New London approves $102M city and school budget with tax rate expected to drop
New London ― The City Council on Tuesday approved the $102 million city and school budget for 2023-24 as some members of the public made a final plea for changes.
Members and supporters of the People’s Budget Coalition spoke at multiple city meetings this budget season and asked that the budget reflect the needs they see in the community.
The coalition this year asked the city to increase the youth service allocation by $250,000, use an additional $1.3 million from the city’s fund balance for education, add $500,000 to the Human Services Department and $500,000 to city public works.
Wearing green clothing as a sign of solidarity, coalition supporters made their final attempt Tuesday to change the budget. Several spoke during public comment and repeated their frustrations about rising rents, what they described as gentrification in the city, educational and mental health needs and the insufficient number of public works staff.
Coalition founder Maya Sheppard, the executive director of Hearing Youth Voices, reminded city officials that they are up for reelection this year and voters would remember the actions they took on the budget.
“They did exactly what we thought they were going to do, not change anything,” said Regina Mosley, a coalition organizer and former school board member.
Little changes were made to the budget after it was first proposed by Mayor Michael Passero in April other than the reallocation of funds by the council to the registrar of voters to add a fourth polling station, along with additional costs for training and equipment.
Councilor John Satti previously made an attempt to increase the public works budget by $200,000, and Vice President Pro Temp James Burke sought to increase the education budget by $500,000 but both amendments failed.
The council on Tuesday unanimously approved a budget with $56.2 million in city government spending, a $2.7 million increase. The recreation and youth affairs department, the Human Services Department and public works are set to receive increases of between 5.9% to 11.8%.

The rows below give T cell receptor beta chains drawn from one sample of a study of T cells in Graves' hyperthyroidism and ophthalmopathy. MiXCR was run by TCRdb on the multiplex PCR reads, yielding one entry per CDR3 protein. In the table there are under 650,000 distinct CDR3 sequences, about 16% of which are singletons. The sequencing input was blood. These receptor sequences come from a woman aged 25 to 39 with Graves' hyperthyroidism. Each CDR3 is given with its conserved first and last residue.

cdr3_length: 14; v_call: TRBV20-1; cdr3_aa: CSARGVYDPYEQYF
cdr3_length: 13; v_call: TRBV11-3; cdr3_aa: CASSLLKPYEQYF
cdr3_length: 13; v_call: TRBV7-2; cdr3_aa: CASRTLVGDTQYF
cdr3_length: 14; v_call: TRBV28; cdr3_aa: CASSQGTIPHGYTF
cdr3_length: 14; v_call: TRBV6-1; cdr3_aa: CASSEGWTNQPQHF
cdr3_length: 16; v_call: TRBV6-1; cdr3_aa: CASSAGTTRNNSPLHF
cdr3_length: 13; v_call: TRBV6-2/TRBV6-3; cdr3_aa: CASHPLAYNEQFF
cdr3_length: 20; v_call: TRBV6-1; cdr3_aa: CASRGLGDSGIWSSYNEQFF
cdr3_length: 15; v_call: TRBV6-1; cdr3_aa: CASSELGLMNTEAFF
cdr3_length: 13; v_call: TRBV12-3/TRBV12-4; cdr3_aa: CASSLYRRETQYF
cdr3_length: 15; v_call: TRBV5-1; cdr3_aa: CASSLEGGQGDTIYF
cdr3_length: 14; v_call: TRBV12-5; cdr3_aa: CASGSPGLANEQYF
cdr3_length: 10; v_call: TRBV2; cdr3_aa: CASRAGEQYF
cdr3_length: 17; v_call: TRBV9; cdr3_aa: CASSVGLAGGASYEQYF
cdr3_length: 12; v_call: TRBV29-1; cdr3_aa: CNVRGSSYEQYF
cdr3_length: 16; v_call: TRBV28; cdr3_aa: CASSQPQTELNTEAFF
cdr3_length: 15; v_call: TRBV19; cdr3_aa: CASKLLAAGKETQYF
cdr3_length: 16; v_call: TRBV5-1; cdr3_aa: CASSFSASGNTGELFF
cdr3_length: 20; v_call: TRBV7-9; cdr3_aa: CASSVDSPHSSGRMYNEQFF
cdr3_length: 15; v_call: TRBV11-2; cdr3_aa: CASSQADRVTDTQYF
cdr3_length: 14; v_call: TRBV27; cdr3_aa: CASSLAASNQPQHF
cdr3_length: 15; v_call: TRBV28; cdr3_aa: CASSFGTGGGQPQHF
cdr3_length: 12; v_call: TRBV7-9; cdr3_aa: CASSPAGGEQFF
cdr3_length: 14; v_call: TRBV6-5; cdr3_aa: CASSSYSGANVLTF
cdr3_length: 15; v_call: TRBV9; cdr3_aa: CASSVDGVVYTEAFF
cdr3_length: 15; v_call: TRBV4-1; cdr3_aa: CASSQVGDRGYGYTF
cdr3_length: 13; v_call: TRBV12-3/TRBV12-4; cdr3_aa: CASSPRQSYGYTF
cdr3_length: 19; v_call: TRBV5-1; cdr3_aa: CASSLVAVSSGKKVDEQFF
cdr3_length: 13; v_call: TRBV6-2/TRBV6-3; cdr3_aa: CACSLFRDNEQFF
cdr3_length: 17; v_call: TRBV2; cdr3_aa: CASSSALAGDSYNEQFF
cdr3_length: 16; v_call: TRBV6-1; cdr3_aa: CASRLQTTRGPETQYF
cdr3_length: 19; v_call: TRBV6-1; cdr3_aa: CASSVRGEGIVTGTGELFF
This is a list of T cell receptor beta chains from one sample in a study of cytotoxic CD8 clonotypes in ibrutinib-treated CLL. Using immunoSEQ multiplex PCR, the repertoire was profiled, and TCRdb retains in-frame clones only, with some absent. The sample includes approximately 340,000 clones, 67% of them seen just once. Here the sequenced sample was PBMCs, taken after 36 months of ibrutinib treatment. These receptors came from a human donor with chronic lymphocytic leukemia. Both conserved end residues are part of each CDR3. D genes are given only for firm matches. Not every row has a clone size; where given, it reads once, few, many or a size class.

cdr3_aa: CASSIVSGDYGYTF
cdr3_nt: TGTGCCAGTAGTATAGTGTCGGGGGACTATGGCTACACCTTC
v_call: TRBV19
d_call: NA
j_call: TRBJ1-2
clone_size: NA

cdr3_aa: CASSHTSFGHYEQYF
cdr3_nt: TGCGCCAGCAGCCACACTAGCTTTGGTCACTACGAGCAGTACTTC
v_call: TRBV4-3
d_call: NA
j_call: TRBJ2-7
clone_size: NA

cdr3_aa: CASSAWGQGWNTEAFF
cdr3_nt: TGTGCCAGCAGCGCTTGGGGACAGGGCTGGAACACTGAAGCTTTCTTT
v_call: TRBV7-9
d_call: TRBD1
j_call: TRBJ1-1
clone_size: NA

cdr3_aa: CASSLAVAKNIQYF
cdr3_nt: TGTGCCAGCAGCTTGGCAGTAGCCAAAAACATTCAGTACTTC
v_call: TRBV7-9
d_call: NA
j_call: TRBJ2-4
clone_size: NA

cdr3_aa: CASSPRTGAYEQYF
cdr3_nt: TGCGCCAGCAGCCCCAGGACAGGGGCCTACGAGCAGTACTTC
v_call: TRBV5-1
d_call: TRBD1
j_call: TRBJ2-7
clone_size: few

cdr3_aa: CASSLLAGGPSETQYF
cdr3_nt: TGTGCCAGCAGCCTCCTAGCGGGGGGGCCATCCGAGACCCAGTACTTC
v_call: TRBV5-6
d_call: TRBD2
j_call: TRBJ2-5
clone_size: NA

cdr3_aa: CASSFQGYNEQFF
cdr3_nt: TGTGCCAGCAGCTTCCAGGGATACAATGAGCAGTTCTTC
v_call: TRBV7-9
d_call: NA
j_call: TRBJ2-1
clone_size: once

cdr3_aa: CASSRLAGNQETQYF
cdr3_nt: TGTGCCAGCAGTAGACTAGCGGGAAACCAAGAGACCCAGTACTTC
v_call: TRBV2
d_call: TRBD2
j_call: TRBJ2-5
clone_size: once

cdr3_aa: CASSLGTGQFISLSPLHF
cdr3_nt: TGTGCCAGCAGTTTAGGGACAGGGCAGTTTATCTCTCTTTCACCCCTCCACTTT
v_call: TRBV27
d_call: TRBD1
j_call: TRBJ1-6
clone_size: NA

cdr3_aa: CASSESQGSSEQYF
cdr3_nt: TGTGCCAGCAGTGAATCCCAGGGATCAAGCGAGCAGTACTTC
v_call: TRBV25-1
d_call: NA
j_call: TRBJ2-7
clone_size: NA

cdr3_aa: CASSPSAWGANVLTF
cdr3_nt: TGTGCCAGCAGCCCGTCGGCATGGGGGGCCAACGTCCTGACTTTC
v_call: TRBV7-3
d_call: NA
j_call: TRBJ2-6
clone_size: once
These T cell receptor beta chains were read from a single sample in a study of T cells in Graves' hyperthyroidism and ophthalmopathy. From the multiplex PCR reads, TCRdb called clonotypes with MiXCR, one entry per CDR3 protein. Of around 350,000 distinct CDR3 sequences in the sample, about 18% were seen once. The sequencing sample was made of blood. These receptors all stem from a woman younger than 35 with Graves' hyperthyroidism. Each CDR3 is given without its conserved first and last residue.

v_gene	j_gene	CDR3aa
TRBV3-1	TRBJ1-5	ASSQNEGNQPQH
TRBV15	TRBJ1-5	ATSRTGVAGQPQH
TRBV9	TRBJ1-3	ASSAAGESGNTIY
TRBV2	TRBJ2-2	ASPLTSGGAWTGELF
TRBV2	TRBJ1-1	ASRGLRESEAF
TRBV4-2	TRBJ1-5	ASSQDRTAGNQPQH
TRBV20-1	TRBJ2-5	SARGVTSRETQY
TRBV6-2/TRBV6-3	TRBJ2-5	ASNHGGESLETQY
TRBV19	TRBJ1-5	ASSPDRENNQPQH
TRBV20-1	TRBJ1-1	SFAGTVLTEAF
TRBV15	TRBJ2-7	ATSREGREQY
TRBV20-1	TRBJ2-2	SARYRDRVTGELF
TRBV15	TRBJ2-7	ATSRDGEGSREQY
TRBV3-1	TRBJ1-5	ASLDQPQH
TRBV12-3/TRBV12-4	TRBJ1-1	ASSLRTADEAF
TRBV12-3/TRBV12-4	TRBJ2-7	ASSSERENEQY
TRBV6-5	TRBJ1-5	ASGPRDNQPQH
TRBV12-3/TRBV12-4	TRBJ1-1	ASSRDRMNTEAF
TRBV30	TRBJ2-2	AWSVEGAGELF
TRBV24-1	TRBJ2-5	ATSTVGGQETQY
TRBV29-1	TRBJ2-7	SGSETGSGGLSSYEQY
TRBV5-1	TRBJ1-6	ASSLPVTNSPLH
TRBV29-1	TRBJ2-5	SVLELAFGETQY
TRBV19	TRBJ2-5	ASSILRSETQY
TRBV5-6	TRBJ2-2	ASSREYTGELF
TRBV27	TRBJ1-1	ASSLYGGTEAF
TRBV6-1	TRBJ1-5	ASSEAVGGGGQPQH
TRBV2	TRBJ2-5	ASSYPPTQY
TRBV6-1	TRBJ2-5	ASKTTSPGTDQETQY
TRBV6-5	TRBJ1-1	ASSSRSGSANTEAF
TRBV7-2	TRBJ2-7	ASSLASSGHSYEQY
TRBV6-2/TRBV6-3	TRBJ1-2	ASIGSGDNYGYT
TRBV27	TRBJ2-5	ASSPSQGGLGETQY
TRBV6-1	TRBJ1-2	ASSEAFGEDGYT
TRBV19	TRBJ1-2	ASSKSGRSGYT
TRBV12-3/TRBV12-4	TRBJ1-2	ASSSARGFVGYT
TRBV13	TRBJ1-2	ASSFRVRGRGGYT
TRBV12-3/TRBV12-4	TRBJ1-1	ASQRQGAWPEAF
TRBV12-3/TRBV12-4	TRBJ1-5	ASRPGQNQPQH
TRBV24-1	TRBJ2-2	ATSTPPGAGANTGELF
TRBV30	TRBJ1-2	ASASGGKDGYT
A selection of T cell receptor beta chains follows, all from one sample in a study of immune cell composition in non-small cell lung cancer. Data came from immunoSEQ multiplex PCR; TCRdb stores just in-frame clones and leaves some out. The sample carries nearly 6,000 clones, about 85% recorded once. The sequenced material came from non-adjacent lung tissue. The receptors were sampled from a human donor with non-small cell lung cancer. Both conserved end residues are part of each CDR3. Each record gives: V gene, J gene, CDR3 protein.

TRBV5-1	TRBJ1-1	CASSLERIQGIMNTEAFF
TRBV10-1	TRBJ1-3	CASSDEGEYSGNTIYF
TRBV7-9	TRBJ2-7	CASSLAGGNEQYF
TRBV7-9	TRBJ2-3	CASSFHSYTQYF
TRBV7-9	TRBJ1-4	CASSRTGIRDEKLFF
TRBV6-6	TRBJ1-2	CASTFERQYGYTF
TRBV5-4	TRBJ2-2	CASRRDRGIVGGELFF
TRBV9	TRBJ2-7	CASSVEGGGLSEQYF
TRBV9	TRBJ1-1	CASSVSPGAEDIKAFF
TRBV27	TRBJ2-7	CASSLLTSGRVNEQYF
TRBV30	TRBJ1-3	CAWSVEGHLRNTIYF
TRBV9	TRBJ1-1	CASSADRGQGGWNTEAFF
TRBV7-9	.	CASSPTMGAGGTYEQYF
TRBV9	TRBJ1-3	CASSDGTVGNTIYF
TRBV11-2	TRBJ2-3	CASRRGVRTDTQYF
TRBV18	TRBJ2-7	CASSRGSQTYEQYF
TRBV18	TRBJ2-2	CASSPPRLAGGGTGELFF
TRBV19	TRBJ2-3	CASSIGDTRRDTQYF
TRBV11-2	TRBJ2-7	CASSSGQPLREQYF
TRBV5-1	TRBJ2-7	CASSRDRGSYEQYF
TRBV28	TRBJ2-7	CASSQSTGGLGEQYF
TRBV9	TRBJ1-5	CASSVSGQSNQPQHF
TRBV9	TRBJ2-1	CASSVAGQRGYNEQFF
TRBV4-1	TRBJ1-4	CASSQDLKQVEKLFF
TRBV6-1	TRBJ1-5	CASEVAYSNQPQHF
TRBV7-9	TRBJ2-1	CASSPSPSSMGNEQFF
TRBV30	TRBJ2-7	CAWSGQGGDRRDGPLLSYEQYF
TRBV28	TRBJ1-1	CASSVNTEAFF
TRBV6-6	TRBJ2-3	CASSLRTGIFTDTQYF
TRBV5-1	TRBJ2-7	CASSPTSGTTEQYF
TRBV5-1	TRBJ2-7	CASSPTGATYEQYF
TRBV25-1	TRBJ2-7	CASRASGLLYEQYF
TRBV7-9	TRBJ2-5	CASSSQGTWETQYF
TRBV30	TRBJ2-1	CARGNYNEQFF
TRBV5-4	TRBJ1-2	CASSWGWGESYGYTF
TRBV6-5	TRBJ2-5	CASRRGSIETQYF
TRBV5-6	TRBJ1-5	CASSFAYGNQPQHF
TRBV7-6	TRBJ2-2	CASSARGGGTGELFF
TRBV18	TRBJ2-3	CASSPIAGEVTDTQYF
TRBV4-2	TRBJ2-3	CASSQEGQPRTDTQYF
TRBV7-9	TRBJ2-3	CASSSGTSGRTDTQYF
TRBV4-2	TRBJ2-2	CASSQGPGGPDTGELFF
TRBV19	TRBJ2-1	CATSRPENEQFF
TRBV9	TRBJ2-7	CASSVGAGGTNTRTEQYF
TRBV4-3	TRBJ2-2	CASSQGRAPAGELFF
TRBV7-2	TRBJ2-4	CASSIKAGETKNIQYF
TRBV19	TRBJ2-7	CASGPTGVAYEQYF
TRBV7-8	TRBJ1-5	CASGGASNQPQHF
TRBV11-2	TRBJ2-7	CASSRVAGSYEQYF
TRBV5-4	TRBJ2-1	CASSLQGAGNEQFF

In a 6-1 vote, the council approved $45.9 million in education funding, an increase of $727,650 with Burke casting the lone opposition vote. Because state education funding remains unchanged, the increase in the taxpayer-funded portion of the education budget is up by 5%.
Because of an increase to the city’s grand list of taxable properties, the tax rate is expected to drop to 37.15 mills, a .07-mill decrease from the current rate.
Passero on Wednesday said he has received positive feedback about the budget and the city is on sound financial footing.
“I’m confident this budget will keep our city fiscally sound and continue to spur continued strong economic growth,” he said.
Burke said he hoped there would have been compromises made on the budget but there was not a lot of wiggle room. With inflation the way it is, he said it was a tough year.
City Council President Reona Dyess encouraged the public to make sure they are educated about the budget, which is accessible on the city website. She said the combined budget has increased over the years and items have been added such as the birth to 8 child care center in partnership with the Board of Education.
Councilor Efrain Dominguez said he sees the public’s passion and wants to work with them. He said conversations surrounding the budget should start at the beginning of the budgeting process in the fall.
“We want a city that communicates,” said Dominguez.
Alicia McAvay, the executive director for FRESH New London and a coalition organizer, said although she is disappointed about this year’s outcome, the coalition will remain involved in future conversations about the changes it wants to see.
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